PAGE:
[rocket ligularia, COMPOST NO MANURE, blue poppy]



As of this writing, launch of the space shuttle Endeavour has been again delayed; here in the garden, though, the Rocket has been soaring for days. That’s Ligularia ‘The Rocket,’ a perennial with a whorl of dark green leaves at ground level from which shoot skyward 5-foot-high vertical spikes lined with small, yellow flowers. The flowers open from the base up so each spike is streamlined by being more slender and less colorful as you look up the spike. Sort of like a rocket.

In contrast to the Endeavour, Ligularia ‘The Rocket” doesn’t need bright, sunny days to launch. In fact, leaves typically wilt in full sunlight. Then again, growing in shade, the spikes would curve towards light, ruining their rocket-like appearance. So filtered sunlight is generally recommended for this plant.

My Rockets are in full sunlight, just outside the low fence to the rear of the vegetable garden, where they provide the same sort of backdrop for the garden that a row of flags on poles do for a architecture. Fortunately, the vegetable bed right inside that fence receives daily quenching with drip irrigation, so the Rockets can steal a bit of water from across the fence and thrive.

Today is dry, sunny, and breezy, but the Rockets are soaring high.

*****************************************

******************************************

As of this writing, temperatures have not risen over 80 degrees for weeks and weeks. If only I’d known, I could have again tried growing the elusive Himalayan blue poppy, a flower with the clearest blue color imaginable. Or so I’ve been told.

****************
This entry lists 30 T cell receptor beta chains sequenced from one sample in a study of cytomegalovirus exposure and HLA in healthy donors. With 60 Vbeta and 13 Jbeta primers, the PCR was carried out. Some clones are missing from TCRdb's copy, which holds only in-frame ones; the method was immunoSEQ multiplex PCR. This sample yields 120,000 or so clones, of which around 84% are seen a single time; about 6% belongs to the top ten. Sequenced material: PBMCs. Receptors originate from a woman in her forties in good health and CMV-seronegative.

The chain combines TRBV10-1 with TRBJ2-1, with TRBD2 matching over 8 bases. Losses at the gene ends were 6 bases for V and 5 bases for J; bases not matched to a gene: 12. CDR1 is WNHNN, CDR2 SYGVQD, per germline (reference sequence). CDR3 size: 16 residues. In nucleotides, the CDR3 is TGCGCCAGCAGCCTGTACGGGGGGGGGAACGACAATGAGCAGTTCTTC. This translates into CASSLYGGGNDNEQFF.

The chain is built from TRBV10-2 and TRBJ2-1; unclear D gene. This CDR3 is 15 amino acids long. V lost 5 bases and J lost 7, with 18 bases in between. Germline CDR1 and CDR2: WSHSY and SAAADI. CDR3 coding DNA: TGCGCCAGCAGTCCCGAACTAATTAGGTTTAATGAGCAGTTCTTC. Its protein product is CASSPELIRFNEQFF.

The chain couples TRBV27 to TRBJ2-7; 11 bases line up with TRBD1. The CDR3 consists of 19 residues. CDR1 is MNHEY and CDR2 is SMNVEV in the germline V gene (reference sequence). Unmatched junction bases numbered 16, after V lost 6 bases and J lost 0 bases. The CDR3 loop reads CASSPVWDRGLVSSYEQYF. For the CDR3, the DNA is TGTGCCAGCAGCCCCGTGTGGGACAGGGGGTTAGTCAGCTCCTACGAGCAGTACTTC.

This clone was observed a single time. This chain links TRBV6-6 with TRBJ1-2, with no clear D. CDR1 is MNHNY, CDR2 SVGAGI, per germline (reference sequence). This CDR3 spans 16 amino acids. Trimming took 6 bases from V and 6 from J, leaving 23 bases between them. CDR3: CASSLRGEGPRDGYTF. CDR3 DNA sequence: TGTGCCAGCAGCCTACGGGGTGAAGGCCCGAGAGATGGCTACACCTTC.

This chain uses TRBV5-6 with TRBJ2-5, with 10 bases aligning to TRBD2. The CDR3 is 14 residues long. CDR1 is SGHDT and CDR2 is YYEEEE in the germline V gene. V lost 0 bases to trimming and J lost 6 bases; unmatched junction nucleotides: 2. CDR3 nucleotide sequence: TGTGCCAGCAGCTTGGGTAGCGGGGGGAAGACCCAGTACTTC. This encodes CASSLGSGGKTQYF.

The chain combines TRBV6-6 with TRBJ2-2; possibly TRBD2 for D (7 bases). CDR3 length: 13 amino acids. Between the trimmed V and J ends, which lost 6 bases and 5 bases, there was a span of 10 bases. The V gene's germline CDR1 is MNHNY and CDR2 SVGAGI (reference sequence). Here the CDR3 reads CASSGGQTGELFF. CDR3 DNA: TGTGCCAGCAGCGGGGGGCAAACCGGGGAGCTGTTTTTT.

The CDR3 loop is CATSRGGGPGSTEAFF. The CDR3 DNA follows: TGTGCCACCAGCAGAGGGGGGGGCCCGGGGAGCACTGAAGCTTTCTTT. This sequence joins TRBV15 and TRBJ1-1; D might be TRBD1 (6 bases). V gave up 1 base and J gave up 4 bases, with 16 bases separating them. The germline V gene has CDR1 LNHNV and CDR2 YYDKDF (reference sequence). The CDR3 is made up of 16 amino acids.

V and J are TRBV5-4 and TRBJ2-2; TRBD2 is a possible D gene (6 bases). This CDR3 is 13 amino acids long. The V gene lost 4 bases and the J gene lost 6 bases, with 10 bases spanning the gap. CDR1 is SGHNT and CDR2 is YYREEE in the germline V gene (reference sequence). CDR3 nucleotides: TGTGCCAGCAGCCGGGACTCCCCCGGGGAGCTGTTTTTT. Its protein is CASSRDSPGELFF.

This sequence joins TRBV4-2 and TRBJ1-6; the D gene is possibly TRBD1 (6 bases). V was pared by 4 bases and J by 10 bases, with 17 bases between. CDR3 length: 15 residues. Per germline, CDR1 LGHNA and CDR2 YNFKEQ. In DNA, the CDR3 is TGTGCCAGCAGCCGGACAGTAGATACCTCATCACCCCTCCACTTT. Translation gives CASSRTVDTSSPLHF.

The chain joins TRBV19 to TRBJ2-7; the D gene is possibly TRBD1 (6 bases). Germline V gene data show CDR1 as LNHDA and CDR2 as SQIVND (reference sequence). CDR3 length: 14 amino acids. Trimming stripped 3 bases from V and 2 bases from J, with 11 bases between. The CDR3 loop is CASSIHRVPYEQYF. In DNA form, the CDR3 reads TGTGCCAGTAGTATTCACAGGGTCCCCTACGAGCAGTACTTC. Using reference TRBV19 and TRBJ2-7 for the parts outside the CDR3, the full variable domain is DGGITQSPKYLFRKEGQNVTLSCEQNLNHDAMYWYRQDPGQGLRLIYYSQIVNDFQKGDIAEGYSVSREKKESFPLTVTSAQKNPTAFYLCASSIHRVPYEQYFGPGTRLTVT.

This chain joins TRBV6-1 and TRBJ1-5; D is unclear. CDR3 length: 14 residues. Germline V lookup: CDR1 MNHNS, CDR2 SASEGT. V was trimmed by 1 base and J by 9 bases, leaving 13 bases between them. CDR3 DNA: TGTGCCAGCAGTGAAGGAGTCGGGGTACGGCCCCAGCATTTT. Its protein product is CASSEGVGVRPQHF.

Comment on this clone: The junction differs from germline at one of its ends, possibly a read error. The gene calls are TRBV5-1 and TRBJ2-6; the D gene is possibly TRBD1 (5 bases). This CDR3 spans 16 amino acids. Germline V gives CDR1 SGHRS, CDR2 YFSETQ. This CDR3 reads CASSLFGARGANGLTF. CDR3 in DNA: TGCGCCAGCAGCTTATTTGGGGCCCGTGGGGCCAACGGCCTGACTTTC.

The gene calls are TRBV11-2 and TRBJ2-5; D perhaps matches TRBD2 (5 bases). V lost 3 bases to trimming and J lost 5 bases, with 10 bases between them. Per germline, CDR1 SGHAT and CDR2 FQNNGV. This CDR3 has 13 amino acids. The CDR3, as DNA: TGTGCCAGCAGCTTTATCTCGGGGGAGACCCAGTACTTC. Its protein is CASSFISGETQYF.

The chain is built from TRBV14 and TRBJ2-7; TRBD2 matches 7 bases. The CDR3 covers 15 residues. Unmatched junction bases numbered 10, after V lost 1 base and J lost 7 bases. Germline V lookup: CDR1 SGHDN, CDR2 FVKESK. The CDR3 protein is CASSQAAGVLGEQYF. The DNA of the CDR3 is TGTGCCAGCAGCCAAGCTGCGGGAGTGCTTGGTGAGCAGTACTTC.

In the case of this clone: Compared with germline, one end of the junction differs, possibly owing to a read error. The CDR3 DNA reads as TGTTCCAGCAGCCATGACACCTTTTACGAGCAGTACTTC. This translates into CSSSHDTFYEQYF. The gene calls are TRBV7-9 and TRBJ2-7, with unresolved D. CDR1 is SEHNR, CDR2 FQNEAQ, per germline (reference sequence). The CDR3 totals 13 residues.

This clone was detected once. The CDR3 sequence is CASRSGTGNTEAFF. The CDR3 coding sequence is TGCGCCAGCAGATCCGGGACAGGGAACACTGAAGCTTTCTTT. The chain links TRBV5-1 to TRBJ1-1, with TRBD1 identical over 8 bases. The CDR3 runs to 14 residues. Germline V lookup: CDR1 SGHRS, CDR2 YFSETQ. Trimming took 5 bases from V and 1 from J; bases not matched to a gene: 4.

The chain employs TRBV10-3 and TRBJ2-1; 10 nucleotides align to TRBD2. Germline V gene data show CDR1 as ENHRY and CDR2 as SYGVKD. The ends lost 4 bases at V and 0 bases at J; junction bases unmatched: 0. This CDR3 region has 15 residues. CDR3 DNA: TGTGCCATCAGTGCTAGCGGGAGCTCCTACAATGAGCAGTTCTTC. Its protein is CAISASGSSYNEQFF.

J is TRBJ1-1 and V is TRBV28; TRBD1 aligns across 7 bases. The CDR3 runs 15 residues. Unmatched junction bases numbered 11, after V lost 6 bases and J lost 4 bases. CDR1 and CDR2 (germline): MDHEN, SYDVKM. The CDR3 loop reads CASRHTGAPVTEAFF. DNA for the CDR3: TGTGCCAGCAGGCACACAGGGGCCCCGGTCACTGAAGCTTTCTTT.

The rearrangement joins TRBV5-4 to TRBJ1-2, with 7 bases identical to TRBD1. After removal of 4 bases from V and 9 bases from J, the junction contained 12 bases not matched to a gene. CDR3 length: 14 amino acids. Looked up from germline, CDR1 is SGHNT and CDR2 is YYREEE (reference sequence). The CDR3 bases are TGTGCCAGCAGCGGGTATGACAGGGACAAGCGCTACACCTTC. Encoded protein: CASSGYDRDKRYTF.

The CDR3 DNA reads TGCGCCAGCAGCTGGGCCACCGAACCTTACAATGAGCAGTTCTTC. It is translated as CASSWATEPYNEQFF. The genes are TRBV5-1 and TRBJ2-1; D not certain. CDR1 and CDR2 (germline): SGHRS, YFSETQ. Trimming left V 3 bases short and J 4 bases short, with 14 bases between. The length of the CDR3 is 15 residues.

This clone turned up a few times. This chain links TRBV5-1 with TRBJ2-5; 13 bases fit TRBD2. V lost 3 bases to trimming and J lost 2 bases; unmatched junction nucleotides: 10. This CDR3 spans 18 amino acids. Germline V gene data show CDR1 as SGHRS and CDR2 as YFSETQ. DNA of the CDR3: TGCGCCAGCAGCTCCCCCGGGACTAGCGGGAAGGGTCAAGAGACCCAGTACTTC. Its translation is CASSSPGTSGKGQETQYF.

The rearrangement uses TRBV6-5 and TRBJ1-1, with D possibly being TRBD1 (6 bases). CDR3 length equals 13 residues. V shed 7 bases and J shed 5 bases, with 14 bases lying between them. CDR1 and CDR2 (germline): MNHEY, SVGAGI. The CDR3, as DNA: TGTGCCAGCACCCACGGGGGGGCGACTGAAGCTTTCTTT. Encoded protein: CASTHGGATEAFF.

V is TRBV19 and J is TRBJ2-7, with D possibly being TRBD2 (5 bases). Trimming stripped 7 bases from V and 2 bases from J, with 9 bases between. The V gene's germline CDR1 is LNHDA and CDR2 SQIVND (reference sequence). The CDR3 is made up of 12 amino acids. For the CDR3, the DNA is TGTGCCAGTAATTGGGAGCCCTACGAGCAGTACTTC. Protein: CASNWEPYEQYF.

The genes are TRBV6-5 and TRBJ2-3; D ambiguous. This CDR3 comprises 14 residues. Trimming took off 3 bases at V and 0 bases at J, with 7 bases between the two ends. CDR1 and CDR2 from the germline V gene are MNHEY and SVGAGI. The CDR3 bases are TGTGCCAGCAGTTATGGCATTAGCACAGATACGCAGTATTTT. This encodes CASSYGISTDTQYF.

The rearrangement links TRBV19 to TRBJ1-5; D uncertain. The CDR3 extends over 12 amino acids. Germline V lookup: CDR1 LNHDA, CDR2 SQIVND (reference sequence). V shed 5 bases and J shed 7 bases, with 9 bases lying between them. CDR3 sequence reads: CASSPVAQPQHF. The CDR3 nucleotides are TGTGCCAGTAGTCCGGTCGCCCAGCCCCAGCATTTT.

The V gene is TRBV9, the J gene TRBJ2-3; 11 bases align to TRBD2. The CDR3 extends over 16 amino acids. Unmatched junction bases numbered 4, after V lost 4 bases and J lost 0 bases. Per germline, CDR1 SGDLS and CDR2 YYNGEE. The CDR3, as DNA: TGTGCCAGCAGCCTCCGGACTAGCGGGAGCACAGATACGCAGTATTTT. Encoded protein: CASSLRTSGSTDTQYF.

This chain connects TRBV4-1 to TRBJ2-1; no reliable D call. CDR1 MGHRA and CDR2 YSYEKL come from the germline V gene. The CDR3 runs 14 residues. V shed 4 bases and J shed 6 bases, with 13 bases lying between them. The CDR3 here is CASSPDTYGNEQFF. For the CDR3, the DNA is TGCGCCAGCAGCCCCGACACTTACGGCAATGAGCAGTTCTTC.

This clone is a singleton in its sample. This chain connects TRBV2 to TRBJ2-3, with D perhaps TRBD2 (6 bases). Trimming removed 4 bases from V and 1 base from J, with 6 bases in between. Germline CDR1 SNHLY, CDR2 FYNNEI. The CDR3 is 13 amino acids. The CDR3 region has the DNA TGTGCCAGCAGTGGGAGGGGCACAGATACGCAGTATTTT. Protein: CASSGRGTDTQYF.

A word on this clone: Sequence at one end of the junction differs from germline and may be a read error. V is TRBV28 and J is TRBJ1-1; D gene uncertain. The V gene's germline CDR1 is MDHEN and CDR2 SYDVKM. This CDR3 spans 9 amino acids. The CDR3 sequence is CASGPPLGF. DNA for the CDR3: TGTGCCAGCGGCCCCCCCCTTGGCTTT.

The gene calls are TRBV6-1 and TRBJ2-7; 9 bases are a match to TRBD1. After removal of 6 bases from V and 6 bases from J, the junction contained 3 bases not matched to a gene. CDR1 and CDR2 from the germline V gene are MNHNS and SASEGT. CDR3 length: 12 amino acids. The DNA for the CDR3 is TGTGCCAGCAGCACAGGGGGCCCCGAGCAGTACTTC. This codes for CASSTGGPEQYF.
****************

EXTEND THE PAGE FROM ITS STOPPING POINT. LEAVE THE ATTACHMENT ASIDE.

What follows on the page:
N. K. described the flower to me over 20 years ago, saying that it was in England that he was bowled over by his first sighting of Himalayan poppies, staring at him in both reflected and actual azure beauty from the far side of a pond. Ever since, I’ve wanted to grow or even just see this flower in person.

Twice I planted this perennial. The dust-like seeds need a period of cool, moist conditions before they can sprout, then need light and consistently moist soil. Damping off disease is a threat. Long story short: Both tries I got plants to grow to a reasonable size, potted them up and then had some nice plants going into summer. But when summer heat and humidity arrived, my plants collapsed, dead.

Himalayan blue poppy need cool, moist growing conditions. It might even become weedy in, say, Alaska or Scotland. But summers here kill it, usually.

Post a Comment

Your email is never published or shared. Required fields are marked *

You may use these HTML tags: b | blockquote | em | i | strike | strong

*
*